Police union doubts city’s claim
By Jane Beathard
“Where’s the City of London’s fiscal crisis?”
That’s what a spokesperson for the union that represents the city’s police officers wants to know.
Joe Hegedus of the Ohio Patrolmen’s Benevolent Association (OPBA) doubts claims by administrators and city council of a precarious financial situation. He began representing London’s officers in 1990.
“The city always has a financial crisis,” Hegedus said.
He noted that crisis always seems to appear whenever police contract negotiations are underway. The current OPBA contract ends Dec. 31.
“Every time we go to negotiate, we have a fiscal crisis,” Hegedus said.
In a meeting with The Madison Press last week, Hegedus presented officers’ perspective on the city’s financial crunch. That perspective included an independent review of city books since 2009 and the proposed budget for 2013. The union hired forensic auditors from Sargent & Associates to do the work.
Auditors found year-end balances in the general fund — money left over — increased steadily between 2009 and 2011. It was $1 million in 2009 and $1.1 million in 2010. At the end of 2011, the city had $1.2 million in its general bank account. Those funds will fall to $867,000 at the end of 2012, if income and outgo hold steady for the next six weeks. Original budget projections saw only about half that amount in carryover.
“We acknowledge that the city revenue estimates and adopted budget (for 2013) must be conservative,” Sargent & Associates said. “But, a 19 percent reserve is certainly not …in the danger zone.”
Hegedus believes London is far from an “extremely dire” financial situation, as members of city council and administrators say. Besides, cities should not be in the business of showing a profit.
He said the difference between projections and fiscal reality lies in better-than-expected revenues and less-than-anticipated expenses.
For example, auditors found the police department will likely spend $223,000 less this year than originally projected.
As a result, Hegedus can’t find a good reason for cutting the department’s budget by 15 percent next year. Police chief Dave Wiseman told council on Nov. 1 the planned reductions will mean layoffs and five fewer officers patrolling London streets, impacting public safety.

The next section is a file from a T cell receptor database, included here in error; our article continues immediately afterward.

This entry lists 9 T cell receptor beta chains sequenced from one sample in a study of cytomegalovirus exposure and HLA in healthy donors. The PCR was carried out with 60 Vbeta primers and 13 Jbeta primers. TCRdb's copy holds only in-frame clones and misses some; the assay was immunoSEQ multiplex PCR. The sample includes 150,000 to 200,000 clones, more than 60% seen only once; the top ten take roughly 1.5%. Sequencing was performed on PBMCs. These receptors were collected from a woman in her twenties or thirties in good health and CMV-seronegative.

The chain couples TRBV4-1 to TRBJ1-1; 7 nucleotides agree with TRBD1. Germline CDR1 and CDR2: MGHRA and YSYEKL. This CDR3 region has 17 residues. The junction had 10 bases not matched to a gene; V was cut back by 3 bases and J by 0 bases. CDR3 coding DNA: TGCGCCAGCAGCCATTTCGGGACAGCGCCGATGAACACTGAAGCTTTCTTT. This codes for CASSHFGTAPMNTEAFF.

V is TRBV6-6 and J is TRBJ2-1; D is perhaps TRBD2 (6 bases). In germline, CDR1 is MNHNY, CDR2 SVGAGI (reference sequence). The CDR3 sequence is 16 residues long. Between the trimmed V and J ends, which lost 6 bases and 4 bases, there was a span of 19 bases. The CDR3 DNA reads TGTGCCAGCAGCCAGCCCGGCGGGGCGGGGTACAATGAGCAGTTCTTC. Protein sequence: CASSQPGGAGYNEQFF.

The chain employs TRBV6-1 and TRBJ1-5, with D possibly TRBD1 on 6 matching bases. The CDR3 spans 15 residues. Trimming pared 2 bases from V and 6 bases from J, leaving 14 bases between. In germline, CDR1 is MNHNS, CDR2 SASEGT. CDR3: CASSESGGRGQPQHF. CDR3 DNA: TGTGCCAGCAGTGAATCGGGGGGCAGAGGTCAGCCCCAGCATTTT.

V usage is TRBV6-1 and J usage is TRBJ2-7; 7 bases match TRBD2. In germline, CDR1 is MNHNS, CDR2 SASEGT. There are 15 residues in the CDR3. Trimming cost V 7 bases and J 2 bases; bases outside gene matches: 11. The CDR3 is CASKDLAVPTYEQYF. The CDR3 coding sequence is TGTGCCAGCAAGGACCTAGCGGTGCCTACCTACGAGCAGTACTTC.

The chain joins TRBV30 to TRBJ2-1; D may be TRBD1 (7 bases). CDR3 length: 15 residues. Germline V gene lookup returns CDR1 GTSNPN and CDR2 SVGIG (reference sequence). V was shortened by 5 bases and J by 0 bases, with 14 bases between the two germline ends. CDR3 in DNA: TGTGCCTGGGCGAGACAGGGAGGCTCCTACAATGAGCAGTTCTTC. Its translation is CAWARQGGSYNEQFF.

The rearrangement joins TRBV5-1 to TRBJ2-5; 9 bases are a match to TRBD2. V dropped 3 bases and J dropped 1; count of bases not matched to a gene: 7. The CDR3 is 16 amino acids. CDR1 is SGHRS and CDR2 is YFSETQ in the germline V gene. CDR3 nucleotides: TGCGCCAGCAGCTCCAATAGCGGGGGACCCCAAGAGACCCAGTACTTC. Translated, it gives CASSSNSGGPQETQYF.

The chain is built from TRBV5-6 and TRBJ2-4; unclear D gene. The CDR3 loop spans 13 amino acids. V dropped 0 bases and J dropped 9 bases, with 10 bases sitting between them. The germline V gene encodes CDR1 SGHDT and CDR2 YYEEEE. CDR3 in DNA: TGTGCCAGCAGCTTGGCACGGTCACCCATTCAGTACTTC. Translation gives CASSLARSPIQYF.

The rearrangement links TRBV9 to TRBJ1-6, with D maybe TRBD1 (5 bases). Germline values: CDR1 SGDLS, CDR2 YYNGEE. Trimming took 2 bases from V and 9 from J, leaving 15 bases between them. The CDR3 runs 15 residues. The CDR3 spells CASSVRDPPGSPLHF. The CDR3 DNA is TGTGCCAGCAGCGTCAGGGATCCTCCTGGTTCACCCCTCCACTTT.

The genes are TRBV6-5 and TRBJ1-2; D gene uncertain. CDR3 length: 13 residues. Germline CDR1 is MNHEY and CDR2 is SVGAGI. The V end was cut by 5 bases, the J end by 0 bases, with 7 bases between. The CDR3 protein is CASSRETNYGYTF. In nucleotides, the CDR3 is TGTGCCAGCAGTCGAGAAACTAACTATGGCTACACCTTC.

“No way is it (15 percent) a fair and equitable cut,” Hegedus said. “Council is cutting three times as much from the police budget as other city departments.”
Council will likely vote Thursday on the proposed 2013 budget.
Safety-services director Steve Hume agrees with some Hegedus arguments, but said times and public finances are changing.
He fails to see a correlation between the timing of police contract negotiations and the city’s financial difficulties.
“We had legitimate financial concerns at the last (police contract) negotiation,” Hume said. “But it hasn’t happened each time since 1990.”
He agrees the city has a history of projecting budget deficits that did not occur. But keeping enough money in the bank to cover two months of expenses is just good accounting practice.
He said current council members and administrators have a better understanding of city finances than their historic counterparts. As a result, they show more concern.
Commercial activity, personal property and inheritance taxes are gone in Ohio as a result of changes to the state’s tax code. Under Gov. John Kasich, the State of Ohio reduced funding to local governments in order to balance its own budget. More and more, the city must rely on a 1 percent income tax for operating revenue, Hume said.
If the police department appears to suffer greater loss in the proposed budget, that’s because it has the most to lose.
Forty percent of the general fund budget goes to police operations, Hume said.
In comparison, the fire department absorbs 20 percent; building maintenance gets 5 percent and recreation takes 3.7 percent.
“We’re spending more on police than other departments,” Hume said.
As London learns to rely on income tax, it must remain attractive to new businesses and employers. Good housing, low taxes, safe neighborhoods and good quality of life are more important than ever, he added.
In 2008, council ceased splitting income tax revenues between capital improvements and city operations. All money now goes to operations, leaving nothing for needed repairs to streets, sidewalks and infrastructure. Decreased financial support for parks and recreation will also make London a less-desirable place to live.
Neither Hegedus nor Hume would discuss current police contract negotiations, citing confidentiality restraints.